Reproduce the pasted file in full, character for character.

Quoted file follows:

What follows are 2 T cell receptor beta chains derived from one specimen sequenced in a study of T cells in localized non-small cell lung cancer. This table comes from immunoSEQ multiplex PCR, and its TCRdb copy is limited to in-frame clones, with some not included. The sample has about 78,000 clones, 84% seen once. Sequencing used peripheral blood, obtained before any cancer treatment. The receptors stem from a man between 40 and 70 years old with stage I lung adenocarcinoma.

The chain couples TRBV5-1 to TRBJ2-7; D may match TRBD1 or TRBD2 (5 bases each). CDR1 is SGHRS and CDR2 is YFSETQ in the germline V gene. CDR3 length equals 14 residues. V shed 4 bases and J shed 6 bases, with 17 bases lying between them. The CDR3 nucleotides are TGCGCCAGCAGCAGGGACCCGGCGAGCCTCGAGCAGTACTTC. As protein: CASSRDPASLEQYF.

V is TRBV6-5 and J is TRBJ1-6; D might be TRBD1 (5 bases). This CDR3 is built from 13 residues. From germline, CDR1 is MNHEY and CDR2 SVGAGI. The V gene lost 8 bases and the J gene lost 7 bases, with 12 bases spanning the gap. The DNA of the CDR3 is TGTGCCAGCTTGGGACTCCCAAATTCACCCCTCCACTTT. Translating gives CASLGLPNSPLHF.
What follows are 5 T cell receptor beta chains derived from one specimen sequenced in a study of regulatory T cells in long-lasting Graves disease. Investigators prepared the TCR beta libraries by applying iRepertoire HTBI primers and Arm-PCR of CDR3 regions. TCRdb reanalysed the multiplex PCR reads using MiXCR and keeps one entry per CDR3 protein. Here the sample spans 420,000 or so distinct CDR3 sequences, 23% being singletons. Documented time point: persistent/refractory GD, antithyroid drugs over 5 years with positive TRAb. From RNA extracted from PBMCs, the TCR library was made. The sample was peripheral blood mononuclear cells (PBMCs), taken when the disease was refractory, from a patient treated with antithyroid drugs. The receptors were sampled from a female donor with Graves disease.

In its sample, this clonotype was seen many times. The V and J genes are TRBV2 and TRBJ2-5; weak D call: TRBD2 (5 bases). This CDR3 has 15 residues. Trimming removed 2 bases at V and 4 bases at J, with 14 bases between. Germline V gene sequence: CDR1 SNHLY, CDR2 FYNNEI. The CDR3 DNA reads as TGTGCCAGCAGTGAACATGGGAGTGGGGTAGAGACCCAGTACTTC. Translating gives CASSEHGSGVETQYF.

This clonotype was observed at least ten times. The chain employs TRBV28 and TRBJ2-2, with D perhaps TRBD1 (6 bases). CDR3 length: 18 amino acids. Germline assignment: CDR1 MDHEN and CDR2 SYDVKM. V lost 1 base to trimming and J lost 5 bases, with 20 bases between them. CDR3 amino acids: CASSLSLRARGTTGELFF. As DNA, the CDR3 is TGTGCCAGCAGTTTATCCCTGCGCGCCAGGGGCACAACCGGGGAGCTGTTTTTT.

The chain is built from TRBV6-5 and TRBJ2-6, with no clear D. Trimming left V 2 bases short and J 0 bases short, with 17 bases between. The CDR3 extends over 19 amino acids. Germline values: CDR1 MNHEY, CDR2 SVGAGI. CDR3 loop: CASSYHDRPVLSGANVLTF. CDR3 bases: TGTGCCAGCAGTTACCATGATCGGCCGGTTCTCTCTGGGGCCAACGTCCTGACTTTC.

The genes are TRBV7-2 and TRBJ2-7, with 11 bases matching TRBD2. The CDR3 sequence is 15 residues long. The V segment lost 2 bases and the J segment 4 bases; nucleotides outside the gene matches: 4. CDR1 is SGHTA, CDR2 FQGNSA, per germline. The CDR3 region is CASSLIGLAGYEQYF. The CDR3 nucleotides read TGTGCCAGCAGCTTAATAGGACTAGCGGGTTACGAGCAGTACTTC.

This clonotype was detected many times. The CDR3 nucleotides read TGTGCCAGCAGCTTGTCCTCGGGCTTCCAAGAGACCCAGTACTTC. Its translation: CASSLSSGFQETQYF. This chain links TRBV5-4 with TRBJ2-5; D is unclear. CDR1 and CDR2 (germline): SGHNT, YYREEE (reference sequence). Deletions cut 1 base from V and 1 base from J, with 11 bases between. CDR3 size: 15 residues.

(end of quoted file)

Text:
What follows are 2 T cell receptor beta chains derived from one specimen sequenced in a study of T cells in localized non-small cell lung cancer. This table comes from immunoSEQ multiplex PCR, and its TCRdb copy is limited to in-frame clones, with some not included. The sample has about 78,000 clones, 84% seen once. Sequencing used peripheral blood, obtained before any cancer treatment. The receptors stem from a man between 40 and 70 years old with stage I lung adenocarcinoma.

The chain couples TRBV5-1 to TRBJ2-7; D may match TRBD1 or TRBD2 (5 bases each). CDR1 is SGHRS and CDR2 is YFSETQ in the germline V gene. CDR3 length equals 14 residues. V shed 4 bases and J shed 6 bases, with 17 bases lying between them. The CDR3 nucleotides are TGCGCCAGCAGCAGGGACCCGGCGAGCCTCGAGCAGTACTTC. As protein: CASSRDPASLEQYF.

V is TRBV6-5 and J is TRBJ1-6; D might be TRBD1 (5 bases). This CDR3 is built from 13 residues. From germline, CDR1 is MNHEY and CDR2 SVGAGI. The V gene lost 8 bases and the J gene lost 7 bases, with 12 bases spanning the gap. The DNA of the CDR3 is TGTGCCAGCTTGGGACTCCCAAATTCACCCCTCCACTTT. Translating gives CASLGLPNSPLHF.
What follows are 5 T cell receptor beta chains derived from one specimen sequenced in a study of regulatory T cells in long-lasting Graves disease. Investigators prepared the TCR beta libraries by applying iRepertoire HTBI primers and Arm-PCR of CDR3 regions. TCRdb reanalysed the multiplex PCR reads using MiXCR and keeps one entry per CDR3 protein. Here the sample spans 420,000 or so distinct CDR3 sequences, 23% being singletons. Documented time point: persistent/refractory GD, antithyroid drugs over 5 years with positive TRAb. From RNA extracted from PBMCs, the TCR library was made. The sample was peripheral blood mononuclear cells (PBMCs), taken when the disease was refractory, from a patient treated with antithyroid drugs. The receptors were sampled from a female donor with Graves disease.

In its sample, this clonotype was seen many times. The V and J genes are TRBV2 and TRBJ2-5; weak D call: TRBD2 (5 bases). This CDR3 has 15 residues. Trimming removed 2 bases at V and 4 bases at J, with 14 bases between. Germline V gene sequence: CDR1 SNHLY, CDR2 FYNNEI. The CDR3 DNA reads as TGTGCCAGCAGTGAACATGGGAGTGGGGTAGAGACCCAGTACTTC. Translating gives CASSEHGSGVETQYF.

This clonotype was observed at least ten times. The chain employs TRBV28 and TRBJ2-2, with D perhaps TRBD1 (6 bases). CDR3 length: 18 amino acids. Germline assignment: CDR1 MDHEN and CDR2 SYDVKM. V lost 1 base to trimming and J lost 5 bases, with 20 bases between them. CDR3 amino acids: CASSLSLRARGTTGELFF. As DNA, the CDR3 is TGTGCCAGCAGTTTATCCCTGCGCGCCAGGGGCACAACCGGGGAGCTGTTTTTT.

The chain is built from TRBV6-5 and TRBJ2-6, with no clear D. Trimming left V 2 bases short and J 0 bases short, with 17 bases between. The CDR3 extends over 19 amino acids. Germline values: CDR1 MNHEY, CDR2 SVGAGI. CDR3 loop: CASSYHDRPVLSGANVLTF. CDR3 bases: TGTGCCAGCAGTTACCATGATCGGCCGGTTCTCTCTGGGGCCAACGTCCTGACTTTC.

The genes are TRBV7-2 and TRBJ2-7, with 11 bases matching TRBD2. The CDR3 sequence is 15 residues long. The V segment lost 2 bases and the J segment 4 bases; nucleotides outside the gene matches: 4. CDR1 is SGHTA, CDR2 FQGNSA, per germline. The CDR3 region is CASSLIGLAGYEQYF. The CDR3 nucleotides read TGTGCCAGCAGCTTAATAGGACTAGCGGGTTACGAGCAGTACTTC.

This clonotype was detected many times. The CDR3 nucleotides read TGTGCCAGCAGCTTGTCCTCGGGCTTCCAAGAGACCCAGTACTTC. Its translation: CASSLSSGFQETQYF. This chain links TRBV5-4 with TRBJ2-5; D is unclear. CDR1 and CDR2 (germline): SGHNT, YYREEE (reference sequence). Deletions cut 1 base from V and 1 base from J, with 11 bases between. CDR3 size: 15 residues.